max,madmax
max,madmax's picture

Please do. I'm not famous or infamous. I hate to see anything wasted, especially a life. Too many kids want the bright lights and are dumb-founded when they can't see the real world because of them. Peace.

sunray's wench
sunray's wench's picture

Max - great to see you here again, and ever greater to see you are still on the right road :) Keep going!

gooddog
gooddog's picture

Max, you DID pass on a pearl of wisdom!!!! The best, most important, and somehow strangely elusive to some: it is a choice. I just want to be normal. That's it, Max. That's it.

Most of us live this kind of normal, unsung, pill paying, old truck life anyhow. And there are lots of joys to be found there...

Thanks for writing this beautiful piece.

transforminganna
transforminganna's picture

Please do. I'm not famous or infamous. I hate to see anything wasted, especially a life. Too many kids want the bright lights and are dumb-founded when they can't see the real world because of them. Peace.

Thanks for sharing this, Max. I'm going to copy it and print it out for my PP too.... And yes, when we can just sink into ourselves and our lives as they are and stop the endless search for fulfillment of external desires, then there is acceptance, there is peace, and there is a delicious joy. It makes me happy to hear your success.

Taivas
Taivas's picture

My pal was released 6 months ago and we still keep in regular weekly contact.....he's doing really well and I'm super happy for him :) he's got a part time job and is also attending college to get a degree :) he's really adjusting very well to his new surroundings and seems to be very determined to get his life back on track.....so far so good! I'm extremly proud of him!!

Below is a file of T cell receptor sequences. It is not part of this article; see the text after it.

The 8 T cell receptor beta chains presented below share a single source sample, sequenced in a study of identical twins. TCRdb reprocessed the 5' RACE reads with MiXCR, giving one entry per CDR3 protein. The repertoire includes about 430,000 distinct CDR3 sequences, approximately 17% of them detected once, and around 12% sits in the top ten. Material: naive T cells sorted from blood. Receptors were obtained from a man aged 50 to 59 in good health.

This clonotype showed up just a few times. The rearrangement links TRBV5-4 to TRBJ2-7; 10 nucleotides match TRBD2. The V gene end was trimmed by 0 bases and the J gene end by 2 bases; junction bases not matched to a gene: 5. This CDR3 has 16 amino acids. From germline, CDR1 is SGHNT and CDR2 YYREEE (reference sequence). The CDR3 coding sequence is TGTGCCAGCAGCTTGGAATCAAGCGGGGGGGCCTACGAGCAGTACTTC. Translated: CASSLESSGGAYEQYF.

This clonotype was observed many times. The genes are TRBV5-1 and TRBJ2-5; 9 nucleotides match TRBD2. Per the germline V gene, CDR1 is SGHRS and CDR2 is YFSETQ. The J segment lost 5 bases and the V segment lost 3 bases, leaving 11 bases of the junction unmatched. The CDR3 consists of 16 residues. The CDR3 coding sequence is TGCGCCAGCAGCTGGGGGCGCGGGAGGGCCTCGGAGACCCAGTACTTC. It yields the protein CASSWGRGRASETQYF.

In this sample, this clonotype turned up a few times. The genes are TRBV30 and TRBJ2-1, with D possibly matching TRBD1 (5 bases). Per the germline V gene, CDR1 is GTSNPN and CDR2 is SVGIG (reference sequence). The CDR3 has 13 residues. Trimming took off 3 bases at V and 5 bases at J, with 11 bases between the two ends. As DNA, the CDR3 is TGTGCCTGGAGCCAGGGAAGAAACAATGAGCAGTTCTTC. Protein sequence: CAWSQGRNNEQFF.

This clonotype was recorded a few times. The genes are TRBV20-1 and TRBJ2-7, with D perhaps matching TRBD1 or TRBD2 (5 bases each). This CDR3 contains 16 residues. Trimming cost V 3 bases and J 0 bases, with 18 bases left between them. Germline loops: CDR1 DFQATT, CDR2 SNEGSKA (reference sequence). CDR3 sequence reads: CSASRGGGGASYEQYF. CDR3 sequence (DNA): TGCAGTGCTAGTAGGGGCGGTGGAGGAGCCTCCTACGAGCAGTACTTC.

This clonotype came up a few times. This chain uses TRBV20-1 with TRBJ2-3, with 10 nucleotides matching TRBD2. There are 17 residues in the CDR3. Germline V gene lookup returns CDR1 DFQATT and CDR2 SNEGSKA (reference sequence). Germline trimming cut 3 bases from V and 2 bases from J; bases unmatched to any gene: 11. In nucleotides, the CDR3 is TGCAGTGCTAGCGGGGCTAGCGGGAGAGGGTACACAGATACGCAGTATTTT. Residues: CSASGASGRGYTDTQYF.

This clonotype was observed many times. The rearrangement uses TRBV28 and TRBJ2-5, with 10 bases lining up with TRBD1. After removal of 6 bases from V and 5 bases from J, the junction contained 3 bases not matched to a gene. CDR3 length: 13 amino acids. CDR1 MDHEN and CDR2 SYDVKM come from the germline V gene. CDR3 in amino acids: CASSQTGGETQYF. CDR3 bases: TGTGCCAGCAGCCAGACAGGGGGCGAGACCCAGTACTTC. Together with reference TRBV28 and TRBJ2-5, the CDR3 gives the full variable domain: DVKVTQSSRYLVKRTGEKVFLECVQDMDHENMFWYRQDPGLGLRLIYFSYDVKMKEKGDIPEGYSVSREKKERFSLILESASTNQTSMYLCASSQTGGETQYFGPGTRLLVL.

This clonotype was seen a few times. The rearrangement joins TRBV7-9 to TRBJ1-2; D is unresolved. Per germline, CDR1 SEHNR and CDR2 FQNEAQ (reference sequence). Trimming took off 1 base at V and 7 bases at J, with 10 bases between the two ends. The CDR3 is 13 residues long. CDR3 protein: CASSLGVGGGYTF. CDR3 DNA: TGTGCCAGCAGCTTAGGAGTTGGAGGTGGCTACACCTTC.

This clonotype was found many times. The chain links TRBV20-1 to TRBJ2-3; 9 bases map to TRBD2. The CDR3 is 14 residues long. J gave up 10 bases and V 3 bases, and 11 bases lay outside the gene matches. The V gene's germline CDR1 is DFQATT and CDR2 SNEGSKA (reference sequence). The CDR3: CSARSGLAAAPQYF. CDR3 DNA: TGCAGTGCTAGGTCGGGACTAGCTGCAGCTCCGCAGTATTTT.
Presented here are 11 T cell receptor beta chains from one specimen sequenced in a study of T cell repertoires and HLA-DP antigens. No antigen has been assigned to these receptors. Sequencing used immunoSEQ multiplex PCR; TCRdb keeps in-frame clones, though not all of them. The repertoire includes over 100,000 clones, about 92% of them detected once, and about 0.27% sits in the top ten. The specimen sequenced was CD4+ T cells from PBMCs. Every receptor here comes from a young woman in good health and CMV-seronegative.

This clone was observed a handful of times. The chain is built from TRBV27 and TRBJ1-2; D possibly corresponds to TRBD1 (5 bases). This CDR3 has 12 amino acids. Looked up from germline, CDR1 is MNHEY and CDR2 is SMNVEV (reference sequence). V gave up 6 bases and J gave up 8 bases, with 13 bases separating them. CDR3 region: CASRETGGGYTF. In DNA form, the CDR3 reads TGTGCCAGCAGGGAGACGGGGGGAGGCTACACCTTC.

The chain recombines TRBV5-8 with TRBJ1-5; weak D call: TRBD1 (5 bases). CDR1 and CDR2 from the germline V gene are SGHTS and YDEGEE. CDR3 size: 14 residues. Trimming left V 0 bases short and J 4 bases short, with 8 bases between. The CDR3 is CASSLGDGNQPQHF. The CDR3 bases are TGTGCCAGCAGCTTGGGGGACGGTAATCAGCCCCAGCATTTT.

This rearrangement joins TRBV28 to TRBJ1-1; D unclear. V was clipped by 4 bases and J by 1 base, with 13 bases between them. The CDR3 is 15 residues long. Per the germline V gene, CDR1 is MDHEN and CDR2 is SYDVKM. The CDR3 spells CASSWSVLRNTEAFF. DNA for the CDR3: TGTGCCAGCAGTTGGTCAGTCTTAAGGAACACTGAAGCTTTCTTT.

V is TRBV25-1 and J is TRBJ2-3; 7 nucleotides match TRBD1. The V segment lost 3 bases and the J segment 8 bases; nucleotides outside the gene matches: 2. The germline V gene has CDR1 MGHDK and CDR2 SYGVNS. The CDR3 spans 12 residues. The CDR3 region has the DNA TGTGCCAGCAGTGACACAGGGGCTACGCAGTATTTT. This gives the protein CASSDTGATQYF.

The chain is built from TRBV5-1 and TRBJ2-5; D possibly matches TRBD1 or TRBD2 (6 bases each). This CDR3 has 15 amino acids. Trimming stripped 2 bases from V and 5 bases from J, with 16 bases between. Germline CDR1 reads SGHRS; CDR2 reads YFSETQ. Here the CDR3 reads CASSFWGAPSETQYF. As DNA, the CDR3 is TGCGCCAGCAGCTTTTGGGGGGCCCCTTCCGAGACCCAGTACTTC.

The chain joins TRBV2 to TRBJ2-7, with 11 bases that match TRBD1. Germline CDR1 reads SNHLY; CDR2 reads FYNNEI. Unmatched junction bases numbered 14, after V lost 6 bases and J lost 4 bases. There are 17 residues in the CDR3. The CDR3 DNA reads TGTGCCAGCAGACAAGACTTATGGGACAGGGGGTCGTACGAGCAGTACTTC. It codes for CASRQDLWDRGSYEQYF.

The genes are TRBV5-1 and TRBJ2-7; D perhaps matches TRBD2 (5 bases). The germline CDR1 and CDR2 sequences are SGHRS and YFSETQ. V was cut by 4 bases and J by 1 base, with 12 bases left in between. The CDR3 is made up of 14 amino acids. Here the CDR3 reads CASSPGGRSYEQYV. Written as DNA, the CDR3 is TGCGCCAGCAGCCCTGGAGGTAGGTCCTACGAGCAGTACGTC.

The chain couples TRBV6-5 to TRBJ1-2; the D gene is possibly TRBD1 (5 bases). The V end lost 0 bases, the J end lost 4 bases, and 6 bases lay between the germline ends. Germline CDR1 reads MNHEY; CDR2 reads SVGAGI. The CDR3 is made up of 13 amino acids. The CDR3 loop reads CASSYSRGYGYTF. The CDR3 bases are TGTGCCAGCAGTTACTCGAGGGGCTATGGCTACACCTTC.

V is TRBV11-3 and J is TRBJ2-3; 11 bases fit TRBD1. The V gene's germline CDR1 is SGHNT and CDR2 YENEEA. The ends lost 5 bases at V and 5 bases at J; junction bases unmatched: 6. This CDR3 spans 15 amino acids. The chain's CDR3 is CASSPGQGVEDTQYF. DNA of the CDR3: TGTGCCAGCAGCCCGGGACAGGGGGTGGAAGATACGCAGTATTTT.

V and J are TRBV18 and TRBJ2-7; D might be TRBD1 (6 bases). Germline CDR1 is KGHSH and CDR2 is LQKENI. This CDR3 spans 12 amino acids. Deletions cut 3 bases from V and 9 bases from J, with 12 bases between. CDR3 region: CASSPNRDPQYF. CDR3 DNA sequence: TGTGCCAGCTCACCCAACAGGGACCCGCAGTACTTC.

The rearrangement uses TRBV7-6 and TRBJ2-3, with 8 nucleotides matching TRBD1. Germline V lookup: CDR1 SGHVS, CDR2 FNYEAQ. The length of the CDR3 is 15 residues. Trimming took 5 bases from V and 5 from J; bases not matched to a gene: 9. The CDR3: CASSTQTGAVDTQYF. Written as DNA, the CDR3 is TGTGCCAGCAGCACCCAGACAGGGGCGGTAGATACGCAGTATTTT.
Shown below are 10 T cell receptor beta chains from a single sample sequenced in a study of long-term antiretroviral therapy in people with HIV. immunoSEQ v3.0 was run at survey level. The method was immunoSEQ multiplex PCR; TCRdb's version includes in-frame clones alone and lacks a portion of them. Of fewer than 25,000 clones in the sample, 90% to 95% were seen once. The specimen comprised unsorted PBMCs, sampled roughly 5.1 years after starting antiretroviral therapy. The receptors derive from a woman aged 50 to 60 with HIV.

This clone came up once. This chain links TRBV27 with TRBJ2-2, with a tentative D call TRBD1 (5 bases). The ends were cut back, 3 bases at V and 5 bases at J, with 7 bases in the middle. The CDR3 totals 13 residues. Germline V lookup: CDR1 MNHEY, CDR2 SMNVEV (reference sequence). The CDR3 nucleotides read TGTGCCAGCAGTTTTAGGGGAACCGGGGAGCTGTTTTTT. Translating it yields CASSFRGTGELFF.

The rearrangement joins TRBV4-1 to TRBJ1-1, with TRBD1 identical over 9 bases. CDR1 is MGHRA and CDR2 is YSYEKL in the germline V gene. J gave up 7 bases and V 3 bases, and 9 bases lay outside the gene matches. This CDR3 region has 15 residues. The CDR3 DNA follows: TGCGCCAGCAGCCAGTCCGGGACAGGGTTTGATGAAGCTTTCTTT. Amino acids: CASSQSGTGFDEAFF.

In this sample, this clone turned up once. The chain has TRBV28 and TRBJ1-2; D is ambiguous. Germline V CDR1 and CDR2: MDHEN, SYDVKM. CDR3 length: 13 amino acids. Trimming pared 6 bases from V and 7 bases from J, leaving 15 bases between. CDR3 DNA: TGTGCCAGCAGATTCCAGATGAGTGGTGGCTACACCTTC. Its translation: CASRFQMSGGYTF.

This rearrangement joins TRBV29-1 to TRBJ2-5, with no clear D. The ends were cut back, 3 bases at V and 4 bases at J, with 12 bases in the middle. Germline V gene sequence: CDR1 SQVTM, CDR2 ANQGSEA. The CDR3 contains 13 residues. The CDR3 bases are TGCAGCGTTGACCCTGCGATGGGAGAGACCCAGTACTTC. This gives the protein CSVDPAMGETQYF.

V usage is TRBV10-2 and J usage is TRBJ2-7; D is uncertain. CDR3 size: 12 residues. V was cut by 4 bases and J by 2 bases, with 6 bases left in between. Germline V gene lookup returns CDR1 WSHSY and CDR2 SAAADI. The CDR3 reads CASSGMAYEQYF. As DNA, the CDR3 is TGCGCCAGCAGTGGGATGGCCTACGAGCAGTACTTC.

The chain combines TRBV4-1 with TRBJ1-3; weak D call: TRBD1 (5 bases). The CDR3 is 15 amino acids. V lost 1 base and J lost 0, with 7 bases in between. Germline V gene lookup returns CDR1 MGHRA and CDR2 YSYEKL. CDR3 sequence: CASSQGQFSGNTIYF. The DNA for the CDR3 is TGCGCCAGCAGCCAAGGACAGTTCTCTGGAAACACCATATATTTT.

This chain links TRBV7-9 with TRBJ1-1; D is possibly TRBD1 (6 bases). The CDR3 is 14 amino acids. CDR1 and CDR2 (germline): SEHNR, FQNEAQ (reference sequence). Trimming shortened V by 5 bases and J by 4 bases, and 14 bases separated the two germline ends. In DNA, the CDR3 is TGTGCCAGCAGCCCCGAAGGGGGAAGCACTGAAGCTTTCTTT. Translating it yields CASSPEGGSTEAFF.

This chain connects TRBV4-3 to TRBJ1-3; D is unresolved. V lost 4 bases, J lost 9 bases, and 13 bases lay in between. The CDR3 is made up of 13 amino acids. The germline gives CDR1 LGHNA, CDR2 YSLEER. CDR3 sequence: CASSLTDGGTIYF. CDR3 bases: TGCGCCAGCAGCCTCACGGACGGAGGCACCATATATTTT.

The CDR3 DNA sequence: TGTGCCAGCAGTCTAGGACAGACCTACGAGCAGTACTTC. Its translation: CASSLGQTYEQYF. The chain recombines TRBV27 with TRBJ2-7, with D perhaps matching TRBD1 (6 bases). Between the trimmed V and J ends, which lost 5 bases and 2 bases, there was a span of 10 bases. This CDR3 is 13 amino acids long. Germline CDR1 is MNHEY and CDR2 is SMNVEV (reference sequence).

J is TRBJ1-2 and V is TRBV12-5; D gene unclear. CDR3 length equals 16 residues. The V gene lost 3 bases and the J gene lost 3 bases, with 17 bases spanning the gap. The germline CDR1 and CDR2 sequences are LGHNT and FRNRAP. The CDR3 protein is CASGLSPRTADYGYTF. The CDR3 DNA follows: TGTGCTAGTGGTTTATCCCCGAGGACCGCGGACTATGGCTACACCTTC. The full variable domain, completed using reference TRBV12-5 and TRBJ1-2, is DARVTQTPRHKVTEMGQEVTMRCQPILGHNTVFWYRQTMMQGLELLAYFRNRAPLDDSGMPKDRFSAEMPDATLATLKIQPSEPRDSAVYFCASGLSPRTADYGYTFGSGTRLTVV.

That's quite cool Solo! If I may ask, how long did he stay incarcerated?

RebelUSA
RebelUSA's picture

My pal was released 6 months ago and we still keep in regular weekly contact.....he's doing really well and I'm super happy for him :) he's got a part time job and is also attending college to get a degree :) he's really adjusting very well to his new surroundings and seems to be very determined to get his life back on track.....so far so good! I'm extremly proud of him!!

RebelUSA
RebelUSA's picture

He was in prison for 6 1/2 years

alexT
alexT's picture

Success Stories Archives - Jobs That Hire Felons

here is a list of about 6 success stories about felons getting jobs.

unclefossil720
unclefossil720's picture

Are any of you guys handy with a word processor; I am sure some of you can relate the more disturbing tales behind the wire fences and walls. If you can go 2400-5400 words I will give it a look and find one of you as a rep to host the account then get the ISBN; I know finding work will be rough so giving something like this working with Home | LibreOffice - Free Office Suite - Fun Project - Fantastic People or AbiWord you might be able to come up with something.

My classmate is a lifer as I found him on this site. I was never locked up like this but I have been admitted myself into a mental health facility and notice how some can be in jail for the same amount of time as being in one of these places. I have written someone who has the black warrant as the execution warrant and wonder for those who are now back outside if they want to explore something a little out of the box. Female ex-prisoners I am exploring documentary film making as I am looking to do something based on my research with an Egyptologist; I am on a fixed income but having everyone explore film making, creative writing and journalism because a lot of writers became published while still incarcerated.

anderos
anderos's picture

Max, I am glad to hear that you are out there doing well for your self.
Its been a long time sense we have last spoke. Sure seems life is treating you well. I am so glad to hear it.

anderos
anderos's picture

I know a few people from my location https://populationstat.com/canada/vancouver who had prison experience in their life. And they managed it well. However, they did not have very serious crimes but still, there was a sentence. It took them time and efforts to adapt to life, but they could. Though you definitely need to want these changes, otherwise, no miracle will happen.